Very cheeky title indeed…
It’s just a term to describe a unit of measure, as a volume. Doesn’t mean it has only to do with measuring liquids. One fluid ounce is approx 28 (UK) or 30 (US) mL, depending if you mean UK fluid ounce or US fluid ounce.
So, it doesn’t matter if you measure a powder or liquid…a fluid ounce is a fluid ounce. Just make sure you know which one they mean…UK or US version (or just live with the few mL of discrepancy).
Also, when baking, it is better to use weights for dry ingredients, as opposed to volumetric measures. That’s because powders can expand or pack down into the measuring container. If you put a powder in a container, and tap the side, you will notice the powder level will lower. Typically, if a recipe uses volumetric measures for powders, don’t tap the container. Take a flat edge, like a knife, shave off the top to make the dry ingredient flat at the top, and that’s it. If you want more precise measure, find a recipe that uses weights of dry ingredients instead.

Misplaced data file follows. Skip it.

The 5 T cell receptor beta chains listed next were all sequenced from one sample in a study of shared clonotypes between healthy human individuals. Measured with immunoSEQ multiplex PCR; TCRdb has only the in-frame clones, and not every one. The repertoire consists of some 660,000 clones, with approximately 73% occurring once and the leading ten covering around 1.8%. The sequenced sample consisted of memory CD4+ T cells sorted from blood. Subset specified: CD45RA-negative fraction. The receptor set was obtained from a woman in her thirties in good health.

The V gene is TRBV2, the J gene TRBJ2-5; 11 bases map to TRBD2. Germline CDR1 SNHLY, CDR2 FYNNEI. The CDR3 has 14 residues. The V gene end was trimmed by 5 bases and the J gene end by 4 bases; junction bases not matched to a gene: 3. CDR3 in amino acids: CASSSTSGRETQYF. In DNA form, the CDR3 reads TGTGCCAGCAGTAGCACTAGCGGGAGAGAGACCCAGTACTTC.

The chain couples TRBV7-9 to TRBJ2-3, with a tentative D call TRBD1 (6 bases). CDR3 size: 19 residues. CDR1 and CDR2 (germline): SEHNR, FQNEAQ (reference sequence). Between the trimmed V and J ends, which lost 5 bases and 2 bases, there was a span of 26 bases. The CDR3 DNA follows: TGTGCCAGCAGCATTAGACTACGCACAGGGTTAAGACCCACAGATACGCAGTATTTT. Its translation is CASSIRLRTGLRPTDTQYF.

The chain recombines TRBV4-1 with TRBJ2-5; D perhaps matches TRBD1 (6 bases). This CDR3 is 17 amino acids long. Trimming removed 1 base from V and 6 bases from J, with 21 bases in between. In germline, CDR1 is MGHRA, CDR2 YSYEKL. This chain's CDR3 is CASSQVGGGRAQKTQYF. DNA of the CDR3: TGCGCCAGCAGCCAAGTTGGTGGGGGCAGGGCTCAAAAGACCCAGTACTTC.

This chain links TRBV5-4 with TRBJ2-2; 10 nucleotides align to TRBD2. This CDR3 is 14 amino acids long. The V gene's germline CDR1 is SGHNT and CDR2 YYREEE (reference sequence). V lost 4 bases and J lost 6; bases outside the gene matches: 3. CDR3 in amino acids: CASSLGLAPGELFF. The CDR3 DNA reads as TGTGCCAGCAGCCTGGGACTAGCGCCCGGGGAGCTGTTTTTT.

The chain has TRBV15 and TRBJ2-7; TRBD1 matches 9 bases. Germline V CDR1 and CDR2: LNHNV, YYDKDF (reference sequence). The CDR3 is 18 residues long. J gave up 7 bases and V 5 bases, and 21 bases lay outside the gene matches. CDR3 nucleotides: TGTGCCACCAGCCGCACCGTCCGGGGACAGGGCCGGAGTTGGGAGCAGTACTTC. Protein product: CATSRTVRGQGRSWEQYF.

Hope this helps.